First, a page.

DAKAR, Feb 24 (Thomson Reuters Foundation) - A mobile app in
Senegal helps families save money and reduce waste through a
"virtual pharmacy" where users can exchange leftover medication
for new prescriptions.
JokkoSante is scaling up after a two-year pilot phase in one
Senegalese town and on Friday launched a partnership with its
first hospital, said founder Adama Kane. It aims to reach
300,000 families in the West African nation by the end of the
"Everyone has a box of unused medicine in their cabinet,"
Kane told the Thomson Reuters Foundation. "The idea is to create
a medicine box for the whole community."
The app allows users to trade in unused, packaged medicine
for points which can go toward the purchase of new medicine when
they need it. All of the exchanges are done at health centres or
pharmacies by licensed professionals.
Since launching two years ago in the town of Passy,
JokkoSante has gained 1,200 members and 3.5 million CFA francs
($5,600) worth of medicine has been exchanged, said Kane.
JokkoSante's new partners include a hospital and four
pharmacies in and around capital Dakar. It plans to expand
internationally soon, reaching six African countries by the end
of the year and 15 by 2020.
"Most health programmes are focused on providing care, but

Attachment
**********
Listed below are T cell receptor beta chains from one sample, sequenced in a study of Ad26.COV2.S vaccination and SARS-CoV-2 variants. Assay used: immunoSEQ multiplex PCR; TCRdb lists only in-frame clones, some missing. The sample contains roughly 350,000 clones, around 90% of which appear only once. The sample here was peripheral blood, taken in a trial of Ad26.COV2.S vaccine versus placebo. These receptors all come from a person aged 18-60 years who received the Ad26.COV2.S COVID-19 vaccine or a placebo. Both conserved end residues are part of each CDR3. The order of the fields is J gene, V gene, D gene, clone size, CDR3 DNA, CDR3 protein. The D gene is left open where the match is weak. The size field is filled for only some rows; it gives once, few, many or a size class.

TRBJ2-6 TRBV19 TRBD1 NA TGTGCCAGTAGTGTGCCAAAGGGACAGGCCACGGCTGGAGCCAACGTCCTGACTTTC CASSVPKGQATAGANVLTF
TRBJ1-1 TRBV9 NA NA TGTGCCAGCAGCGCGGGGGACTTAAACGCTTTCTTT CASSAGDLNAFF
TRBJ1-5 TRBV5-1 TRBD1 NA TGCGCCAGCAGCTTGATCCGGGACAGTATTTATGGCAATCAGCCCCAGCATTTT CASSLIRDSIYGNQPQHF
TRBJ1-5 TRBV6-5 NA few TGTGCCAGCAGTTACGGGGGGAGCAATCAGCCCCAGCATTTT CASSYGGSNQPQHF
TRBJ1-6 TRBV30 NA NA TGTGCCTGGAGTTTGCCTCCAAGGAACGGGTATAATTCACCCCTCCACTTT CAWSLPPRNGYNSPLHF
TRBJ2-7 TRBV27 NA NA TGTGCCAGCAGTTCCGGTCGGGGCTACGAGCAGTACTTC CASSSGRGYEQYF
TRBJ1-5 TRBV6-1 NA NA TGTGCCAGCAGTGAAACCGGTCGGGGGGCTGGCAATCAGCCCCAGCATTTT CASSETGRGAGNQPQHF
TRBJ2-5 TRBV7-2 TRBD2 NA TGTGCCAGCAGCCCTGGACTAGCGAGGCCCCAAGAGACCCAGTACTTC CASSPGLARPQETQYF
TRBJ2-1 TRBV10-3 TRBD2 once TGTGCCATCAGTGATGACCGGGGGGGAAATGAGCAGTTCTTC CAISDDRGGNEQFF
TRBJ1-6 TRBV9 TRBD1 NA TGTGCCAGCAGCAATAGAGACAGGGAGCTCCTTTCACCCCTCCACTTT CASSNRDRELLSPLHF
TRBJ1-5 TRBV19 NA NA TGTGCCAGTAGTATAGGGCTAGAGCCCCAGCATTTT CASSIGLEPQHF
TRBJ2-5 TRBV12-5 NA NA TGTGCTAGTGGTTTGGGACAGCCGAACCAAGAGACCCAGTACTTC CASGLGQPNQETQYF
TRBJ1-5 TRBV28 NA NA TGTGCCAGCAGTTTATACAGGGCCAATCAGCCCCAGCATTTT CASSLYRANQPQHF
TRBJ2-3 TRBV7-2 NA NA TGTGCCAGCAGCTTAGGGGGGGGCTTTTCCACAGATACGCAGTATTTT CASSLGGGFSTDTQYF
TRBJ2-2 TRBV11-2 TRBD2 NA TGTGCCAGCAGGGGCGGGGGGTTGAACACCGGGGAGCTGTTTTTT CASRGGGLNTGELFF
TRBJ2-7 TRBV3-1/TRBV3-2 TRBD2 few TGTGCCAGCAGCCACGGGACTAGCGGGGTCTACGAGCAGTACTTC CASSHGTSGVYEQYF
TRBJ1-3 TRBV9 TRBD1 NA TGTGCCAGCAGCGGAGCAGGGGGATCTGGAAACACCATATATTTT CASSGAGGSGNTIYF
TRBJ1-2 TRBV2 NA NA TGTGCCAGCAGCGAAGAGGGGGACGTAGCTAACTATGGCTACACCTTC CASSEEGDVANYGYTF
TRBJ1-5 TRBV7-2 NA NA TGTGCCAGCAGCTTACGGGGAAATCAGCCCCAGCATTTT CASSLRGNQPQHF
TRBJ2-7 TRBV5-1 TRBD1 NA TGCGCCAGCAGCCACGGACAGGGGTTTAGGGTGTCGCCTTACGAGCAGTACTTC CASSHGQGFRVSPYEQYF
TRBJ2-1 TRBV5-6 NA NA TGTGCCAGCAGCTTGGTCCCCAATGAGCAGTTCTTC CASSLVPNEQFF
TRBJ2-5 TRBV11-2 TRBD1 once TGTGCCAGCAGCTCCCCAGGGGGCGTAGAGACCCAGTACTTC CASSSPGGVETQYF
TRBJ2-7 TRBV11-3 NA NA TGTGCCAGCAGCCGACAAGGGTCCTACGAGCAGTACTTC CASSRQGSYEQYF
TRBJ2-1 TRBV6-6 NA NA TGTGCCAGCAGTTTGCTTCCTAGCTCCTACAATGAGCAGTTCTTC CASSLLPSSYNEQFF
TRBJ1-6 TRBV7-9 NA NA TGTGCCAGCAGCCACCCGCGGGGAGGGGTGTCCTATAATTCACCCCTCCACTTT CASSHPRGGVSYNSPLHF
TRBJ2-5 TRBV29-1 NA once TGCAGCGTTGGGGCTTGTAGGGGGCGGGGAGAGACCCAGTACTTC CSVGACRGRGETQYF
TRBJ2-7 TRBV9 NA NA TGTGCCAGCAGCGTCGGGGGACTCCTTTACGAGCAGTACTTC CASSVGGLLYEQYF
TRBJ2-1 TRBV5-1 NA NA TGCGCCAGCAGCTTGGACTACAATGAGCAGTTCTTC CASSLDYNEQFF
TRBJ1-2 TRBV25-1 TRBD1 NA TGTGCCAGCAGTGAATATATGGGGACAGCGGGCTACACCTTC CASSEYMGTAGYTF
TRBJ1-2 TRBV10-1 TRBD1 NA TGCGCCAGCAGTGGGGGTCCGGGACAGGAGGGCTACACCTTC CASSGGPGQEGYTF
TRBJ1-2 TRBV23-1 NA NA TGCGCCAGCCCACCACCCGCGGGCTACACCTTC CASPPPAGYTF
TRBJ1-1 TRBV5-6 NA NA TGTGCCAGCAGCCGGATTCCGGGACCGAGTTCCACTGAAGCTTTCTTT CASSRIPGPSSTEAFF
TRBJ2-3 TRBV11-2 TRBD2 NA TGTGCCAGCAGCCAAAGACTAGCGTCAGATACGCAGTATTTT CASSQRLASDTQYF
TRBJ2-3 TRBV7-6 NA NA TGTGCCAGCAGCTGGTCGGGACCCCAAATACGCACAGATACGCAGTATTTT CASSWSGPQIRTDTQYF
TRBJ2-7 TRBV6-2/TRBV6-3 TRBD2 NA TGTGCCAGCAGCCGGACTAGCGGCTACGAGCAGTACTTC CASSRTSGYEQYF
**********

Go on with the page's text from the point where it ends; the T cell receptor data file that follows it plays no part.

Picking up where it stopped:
there hasn't been any ambitious project yet to address the
accessibility of medicine," Kane said.
His team found half to three quarters of Senegalese
families' health spending went on medicine. Those who can't
afford drugs from pharmacies sometimes get them on the street,
fuelling illegal trade and the spread of fake medication.
"I think it responds to a real need," Bitilokho Ndiaye, an
advisor who works with start-ups in Senegal's posts and
telecommunications ministry, said of the app.
ERA OF SHARING
"JokkoSante" is a play on the French word for health and a
word that means "give and receive" in Senegal's most widely
spoken language Wolof.
Giving is an important part of the system, said Kane. Users
can send points to family members and friends, and donors can
buy points for people in need.
The project has been driven by partners such as French
telecoms giant Orange, who gain visibility in the process, said
Companies can target a certain demographic, such as women in
their thirties, and if a matching user doesn't have enough
points to pay for a prescription she will receive a text saying
which company donated to complete her purchase.
Kane thinks the app could spread throughout Africa and even
"We're in a new era of sharing," he said. "People like
collaboration. I think that's why this speaks to people."
($1 = 622.4500 CFA francs)
(Reporting by Nellie Peyton; Editing by Ros Russell; Please
credit Thomson Reuters Foundation, the charitable arm of Thomson
Reuters, that covers humanitarian news, women’s rights,
trafficking, property rights, climate change and resilience.